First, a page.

Although I still don’t get to the cushion and meditate for an hour a day as I used to, I have found that I can still weave mindfulness practice into my everyday life in a helpful way. In the hopes that you might be willing to explore mindfulness further—to enhance well-being, nurture relationships, develop your leadership, address stress or simply to practice the pause—I offer a few Q’s and A’s and some recommended resources below.

Q. What is the distinction between meditation and mindfulness?

A. Contemplative meditation traditions and practices have existed in all faiths and in diverse contexts and countries for thousands of years, and I can’t possibly represent all forms and intentions of meditation here. However, the tradition of insight or Vipassana meditation that I am most familiar with is the practice of training our attention to see things as they really are; to enhance awareness of both internal and external here-and-now experiences. It requires that we focus on a single object (often the breath to start), and as distractions arise we aim to let them go and re-focus on the object. This gives us a ‘centre’ to come back to when things get hairy in our minds. Meditation requires that we be still – or at least very intentional in our movements as in the case of a walking meditation – in order to bring a high quality of attention to our practice. This is where ‘time on the meditation cushion’ matters, as by being still we become aware of the incessant chattering, distractions and interpretations that our minds fix on, and gives us an opportunity to see them for what they are and let them go.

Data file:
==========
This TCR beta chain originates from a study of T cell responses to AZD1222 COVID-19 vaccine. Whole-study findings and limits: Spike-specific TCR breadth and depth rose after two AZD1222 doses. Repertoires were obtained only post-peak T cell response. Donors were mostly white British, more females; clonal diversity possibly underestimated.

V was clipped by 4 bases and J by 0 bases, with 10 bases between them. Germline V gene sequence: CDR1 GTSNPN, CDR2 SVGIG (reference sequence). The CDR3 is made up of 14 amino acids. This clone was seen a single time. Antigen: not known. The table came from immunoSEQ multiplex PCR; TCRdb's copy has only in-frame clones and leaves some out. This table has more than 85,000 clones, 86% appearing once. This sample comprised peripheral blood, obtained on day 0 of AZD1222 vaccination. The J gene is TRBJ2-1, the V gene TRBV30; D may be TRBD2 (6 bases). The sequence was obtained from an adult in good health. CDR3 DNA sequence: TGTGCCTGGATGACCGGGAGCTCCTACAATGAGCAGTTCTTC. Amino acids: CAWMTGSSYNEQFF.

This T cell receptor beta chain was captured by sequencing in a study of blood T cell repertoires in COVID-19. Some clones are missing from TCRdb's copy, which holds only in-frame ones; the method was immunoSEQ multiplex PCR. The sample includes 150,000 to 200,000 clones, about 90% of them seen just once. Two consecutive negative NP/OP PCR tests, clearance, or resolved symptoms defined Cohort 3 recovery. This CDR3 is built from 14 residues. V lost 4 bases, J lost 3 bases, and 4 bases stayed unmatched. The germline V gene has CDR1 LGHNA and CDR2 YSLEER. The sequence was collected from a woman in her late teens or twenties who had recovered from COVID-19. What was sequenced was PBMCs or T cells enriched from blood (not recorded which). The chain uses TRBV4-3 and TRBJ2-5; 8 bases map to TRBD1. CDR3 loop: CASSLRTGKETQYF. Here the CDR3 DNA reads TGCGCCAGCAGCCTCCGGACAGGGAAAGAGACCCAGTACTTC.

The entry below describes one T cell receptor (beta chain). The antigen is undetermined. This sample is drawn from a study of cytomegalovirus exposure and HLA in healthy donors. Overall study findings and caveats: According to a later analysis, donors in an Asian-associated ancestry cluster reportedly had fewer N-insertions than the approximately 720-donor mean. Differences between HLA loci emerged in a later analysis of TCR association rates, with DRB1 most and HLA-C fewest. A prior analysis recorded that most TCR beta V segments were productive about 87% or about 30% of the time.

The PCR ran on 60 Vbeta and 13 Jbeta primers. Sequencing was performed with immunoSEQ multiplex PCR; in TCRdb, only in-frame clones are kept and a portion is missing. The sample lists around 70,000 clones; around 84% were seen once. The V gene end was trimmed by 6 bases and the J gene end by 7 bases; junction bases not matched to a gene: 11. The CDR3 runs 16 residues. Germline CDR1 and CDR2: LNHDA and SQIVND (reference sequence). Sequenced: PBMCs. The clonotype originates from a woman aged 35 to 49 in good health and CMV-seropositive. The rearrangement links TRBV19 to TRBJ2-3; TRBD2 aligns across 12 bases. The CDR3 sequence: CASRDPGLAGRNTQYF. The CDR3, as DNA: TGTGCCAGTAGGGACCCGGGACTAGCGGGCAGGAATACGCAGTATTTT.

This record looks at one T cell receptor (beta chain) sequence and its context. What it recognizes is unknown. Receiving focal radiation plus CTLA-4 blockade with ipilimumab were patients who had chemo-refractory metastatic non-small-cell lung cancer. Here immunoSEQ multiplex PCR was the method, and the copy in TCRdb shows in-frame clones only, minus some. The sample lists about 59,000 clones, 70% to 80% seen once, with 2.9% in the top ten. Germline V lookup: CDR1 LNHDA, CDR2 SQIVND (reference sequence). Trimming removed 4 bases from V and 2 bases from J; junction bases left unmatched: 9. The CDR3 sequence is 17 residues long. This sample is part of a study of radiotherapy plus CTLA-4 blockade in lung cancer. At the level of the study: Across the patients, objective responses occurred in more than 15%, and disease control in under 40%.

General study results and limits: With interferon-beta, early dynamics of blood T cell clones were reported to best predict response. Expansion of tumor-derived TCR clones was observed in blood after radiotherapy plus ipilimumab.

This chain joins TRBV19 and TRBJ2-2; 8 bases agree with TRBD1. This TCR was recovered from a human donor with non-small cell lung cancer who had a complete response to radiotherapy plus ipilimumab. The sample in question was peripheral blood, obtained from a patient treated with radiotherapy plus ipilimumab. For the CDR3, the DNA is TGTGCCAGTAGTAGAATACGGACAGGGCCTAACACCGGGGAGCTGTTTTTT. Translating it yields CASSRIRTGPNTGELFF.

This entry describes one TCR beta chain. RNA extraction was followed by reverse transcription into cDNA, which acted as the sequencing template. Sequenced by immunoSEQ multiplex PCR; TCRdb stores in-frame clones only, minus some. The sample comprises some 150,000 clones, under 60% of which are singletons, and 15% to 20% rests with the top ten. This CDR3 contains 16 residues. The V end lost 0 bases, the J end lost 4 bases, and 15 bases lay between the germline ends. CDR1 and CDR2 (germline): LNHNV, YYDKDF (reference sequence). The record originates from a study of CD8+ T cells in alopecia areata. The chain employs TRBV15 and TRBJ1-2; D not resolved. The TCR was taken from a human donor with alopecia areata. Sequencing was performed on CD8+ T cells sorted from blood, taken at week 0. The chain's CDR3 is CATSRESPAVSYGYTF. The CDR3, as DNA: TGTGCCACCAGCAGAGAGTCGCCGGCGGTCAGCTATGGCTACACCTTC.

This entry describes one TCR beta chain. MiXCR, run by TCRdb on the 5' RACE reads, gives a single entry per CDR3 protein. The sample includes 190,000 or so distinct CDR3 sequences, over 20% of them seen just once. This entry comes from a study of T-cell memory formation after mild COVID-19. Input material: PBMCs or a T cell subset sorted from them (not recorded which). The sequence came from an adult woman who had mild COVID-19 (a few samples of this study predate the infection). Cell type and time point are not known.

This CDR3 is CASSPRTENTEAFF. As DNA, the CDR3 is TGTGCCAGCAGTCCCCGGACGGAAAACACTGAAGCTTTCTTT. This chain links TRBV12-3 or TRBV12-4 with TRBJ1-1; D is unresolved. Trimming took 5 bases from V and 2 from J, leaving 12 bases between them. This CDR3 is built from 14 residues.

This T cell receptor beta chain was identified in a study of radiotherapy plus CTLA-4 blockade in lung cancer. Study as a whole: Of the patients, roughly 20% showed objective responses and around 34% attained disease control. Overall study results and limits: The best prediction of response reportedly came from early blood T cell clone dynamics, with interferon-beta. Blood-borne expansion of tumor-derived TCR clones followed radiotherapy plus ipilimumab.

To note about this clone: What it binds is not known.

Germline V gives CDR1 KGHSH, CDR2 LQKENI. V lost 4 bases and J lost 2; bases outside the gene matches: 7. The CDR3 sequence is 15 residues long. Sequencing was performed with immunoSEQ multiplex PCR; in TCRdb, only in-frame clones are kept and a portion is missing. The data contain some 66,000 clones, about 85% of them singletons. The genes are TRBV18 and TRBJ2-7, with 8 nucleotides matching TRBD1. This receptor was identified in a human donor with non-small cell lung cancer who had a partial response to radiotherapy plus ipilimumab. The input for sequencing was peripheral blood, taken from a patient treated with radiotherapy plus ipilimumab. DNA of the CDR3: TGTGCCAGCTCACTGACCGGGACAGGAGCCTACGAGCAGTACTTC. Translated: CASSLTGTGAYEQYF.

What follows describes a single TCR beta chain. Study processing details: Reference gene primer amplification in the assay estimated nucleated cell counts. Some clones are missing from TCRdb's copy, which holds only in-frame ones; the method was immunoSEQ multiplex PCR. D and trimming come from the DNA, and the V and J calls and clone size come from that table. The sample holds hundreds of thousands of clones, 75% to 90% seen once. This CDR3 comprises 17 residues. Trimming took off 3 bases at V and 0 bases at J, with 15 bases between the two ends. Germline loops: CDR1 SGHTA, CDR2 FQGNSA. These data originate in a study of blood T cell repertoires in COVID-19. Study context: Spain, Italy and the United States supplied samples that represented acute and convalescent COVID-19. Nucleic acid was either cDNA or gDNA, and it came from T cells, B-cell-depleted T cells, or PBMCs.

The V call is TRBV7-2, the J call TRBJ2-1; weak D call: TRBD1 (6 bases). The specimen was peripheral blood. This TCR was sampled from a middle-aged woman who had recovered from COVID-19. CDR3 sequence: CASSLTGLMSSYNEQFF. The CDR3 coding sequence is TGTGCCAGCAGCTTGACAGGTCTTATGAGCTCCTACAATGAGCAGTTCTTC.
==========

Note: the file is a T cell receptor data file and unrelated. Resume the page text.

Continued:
Meditation cultivates concentration, mindfulness and compassion. As Sharon Salzberg states, “Concentration steadies and focuses our attention so that we can let go of distractions. Distractions waste our energy; concentration restores it to us…Mindfulness refines our attention…” (2011, p. 11-12).  As we enhance our capacity for mindfulness through some kind of meditative practice, we can then take it into every aspect of our daily lives. It enables us to become more aware of sensations, thoughts, feelings, reactions, and create a space for the “nonjudgmental acknowledgement” of experience. This gives us a bit more space to shift from habitual reactions to seeing different options.

For example, if you are having difficulty with a colleague and are dreading the meeting you are about to go into, mindful awareness might allow you to see the habitual patterns that the 2 of you are locked into, or the way in which your mind creates a whole storyline of how awful your colleague will be and why you have every right to be disappointed and frustrated – before you even get into the meeting!  Mindfulness helps us catch ourselves in the spiral and disentangle ourselves from the judgments and stories so that we can try something different. As Salzberg suggests, “mindfulness helps us get better at seeing the difference between what’s happening and the stories we tell ourselves about what’s happening” (p. 13).  I love the story she shares about a student who, after a particularly stressful day, was in the gym locker room and tore a hole in her pantyhose. She said to a stranger, ‘see, I need a new life’, to which the stranger responded, ‘no, you need a new pair of pantyhose’. 

Q.  How can I bring more mindfulness into my days?

A.   As noted above, our capacity for mindfulness is enhanced if we do some meditative practice – even 15 minutes a day can be very beneficial. However, can also practice ‘mindful moments’ in which you are stably present and attentive to one thing for a minute or more, including: